We love to see variety and competition from all parties. Still, Qiskit from IBM, now open-source, has cemented itself as the leader of the Quantum Computing programming language and framework of choice. There are some clear reasons behind this, and we think chiefly of using Python to interface and glue the Qiskit commands together to build quantum circuits. Intel has focused on C++, and its hard to see what benefit this brings to the typical quantum circuit designer.
Of course, using a single language makes sense if existing applications are in C++. However, much of the modern greenfield numerical computation performed these days happens in Python (and maybe Julia). Consider what is happening with QML (Quantum Machine Learning) space and the classical ML space, which typically uses Python to drive everything with two popular ML frameworks (PyTotch and TensorFlow), so it would make more sense to have more emphasis on Python. Intel state that you can use Python to interface, but we have yet to explore this. Either way, we think Intel needs to make its tools more accessible, and that means making everything Python or Julia-friendly. It could win over loads of converts, but the emphasis on low-level development will turn many off as they think this SDK will be poorly supported beyond Intel.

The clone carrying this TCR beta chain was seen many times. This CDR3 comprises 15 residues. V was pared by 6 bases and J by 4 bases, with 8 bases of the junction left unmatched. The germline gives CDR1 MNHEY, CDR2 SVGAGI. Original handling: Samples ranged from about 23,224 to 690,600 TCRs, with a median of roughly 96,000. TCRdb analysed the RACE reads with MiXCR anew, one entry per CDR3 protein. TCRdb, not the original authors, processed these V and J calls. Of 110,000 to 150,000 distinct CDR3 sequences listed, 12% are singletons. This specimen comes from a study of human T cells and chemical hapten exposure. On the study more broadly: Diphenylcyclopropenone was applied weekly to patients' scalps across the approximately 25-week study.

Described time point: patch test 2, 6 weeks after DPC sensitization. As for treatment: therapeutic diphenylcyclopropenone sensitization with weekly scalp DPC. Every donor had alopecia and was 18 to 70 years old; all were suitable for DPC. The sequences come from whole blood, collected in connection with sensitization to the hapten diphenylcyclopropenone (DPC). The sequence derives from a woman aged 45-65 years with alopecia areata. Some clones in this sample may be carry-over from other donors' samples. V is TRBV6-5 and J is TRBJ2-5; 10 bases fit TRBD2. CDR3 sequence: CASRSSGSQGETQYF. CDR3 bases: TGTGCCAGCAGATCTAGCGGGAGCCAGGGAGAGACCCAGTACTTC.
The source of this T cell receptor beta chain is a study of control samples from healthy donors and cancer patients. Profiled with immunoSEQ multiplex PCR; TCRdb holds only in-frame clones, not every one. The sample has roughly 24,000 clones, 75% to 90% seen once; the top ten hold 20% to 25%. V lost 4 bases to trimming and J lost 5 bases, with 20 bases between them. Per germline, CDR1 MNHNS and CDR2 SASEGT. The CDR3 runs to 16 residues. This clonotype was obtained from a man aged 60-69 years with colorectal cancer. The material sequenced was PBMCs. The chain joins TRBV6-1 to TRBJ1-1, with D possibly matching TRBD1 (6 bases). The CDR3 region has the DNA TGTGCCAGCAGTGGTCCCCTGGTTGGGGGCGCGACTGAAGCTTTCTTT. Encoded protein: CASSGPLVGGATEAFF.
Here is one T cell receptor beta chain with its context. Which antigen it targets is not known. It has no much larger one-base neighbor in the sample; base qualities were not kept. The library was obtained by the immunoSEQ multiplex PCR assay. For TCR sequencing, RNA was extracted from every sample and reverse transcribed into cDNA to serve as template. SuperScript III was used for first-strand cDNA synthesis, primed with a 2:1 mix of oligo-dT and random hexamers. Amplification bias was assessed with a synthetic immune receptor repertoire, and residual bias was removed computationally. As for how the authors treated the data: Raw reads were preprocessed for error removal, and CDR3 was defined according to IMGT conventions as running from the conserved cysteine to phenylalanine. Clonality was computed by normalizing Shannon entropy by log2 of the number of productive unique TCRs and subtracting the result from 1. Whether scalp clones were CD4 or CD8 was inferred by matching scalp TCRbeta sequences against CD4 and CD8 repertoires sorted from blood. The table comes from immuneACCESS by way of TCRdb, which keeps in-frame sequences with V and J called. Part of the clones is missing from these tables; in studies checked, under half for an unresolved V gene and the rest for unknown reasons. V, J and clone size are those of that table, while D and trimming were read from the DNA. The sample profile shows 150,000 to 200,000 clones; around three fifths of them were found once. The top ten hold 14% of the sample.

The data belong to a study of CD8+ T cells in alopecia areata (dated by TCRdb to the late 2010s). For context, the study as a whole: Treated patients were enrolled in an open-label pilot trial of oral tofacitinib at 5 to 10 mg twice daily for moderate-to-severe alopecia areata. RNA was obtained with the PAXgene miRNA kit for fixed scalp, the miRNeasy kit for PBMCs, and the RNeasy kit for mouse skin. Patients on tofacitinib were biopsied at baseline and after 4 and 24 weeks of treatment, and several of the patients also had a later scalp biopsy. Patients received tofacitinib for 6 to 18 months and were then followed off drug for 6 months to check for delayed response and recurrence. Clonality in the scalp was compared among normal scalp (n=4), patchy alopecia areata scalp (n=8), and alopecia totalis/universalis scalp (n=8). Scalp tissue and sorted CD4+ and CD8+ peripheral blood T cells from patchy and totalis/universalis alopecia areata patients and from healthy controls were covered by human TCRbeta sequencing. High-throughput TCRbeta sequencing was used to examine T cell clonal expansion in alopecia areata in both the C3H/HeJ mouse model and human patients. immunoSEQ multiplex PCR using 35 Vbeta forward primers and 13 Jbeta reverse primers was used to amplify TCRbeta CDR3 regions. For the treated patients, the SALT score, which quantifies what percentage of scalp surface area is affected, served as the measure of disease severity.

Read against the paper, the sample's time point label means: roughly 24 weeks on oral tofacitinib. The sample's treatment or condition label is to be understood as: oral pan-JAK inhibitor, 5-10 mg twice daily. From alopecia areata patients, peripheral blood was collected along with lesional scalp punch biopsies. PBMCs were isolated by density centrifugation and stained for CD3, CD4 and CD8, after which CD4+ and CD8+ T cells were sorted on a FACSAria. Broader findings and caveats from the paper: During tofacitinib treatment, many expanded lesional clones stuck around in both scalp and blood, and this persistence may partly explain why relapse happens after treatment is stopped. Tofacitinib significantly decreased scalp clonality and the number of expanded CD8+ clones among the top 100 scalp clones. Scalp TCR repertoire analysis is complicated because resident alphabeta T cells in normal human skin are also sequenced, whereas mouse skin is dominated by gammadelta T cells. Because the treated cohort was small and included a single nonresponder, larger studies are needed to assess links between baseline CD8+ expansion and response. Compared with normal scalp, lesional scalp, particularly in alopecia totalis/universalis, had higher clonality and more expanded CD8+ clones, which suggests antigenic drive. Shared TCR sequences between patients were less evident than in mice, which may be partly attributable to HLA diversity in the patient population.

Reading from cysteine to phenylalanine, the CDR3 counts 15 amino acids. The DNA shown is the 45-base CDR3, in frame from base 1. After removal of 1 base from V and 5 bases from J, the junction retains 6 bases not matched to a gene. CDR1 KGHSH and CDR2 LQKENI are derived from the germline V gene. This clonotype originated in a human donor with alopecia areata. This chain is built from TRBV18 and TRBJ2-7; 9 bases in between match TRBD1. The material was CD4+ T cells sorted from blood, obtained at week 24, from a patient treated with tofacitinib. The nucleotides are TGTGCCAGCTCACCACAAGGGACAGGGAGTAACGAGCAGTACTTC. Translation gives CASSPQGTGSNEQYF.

Sorry, Intel, reasonable effort, but it’s simply not enough. To stay relevant, the chip giant should make some pretty big bets on alternate technologies, and Quantum is one of them. Sure, it’s not a foregone conclusion that we will ever arrive at the millions of qubits needed to run some of the more exciting and valuable algorithms. Intel needs to make its tools easy and available and as easy as signing in and dragging a few quantum gates onto qubit lines and hitting the “run” button. There is value in what Intel is producing. Still, it needs to get with the program and make quantum computing more accessible for everyone to capture more of this nascent industry’s eyeballs and market share.
Still, by then, Intel might have gone the way of its one-time rival Cyrix, only to be resurrected on a vintage Computing YouTube channel sometime in the future. Come on, Intel, create a quantum standard of the future that we can all get behind! Read more about the SDK here.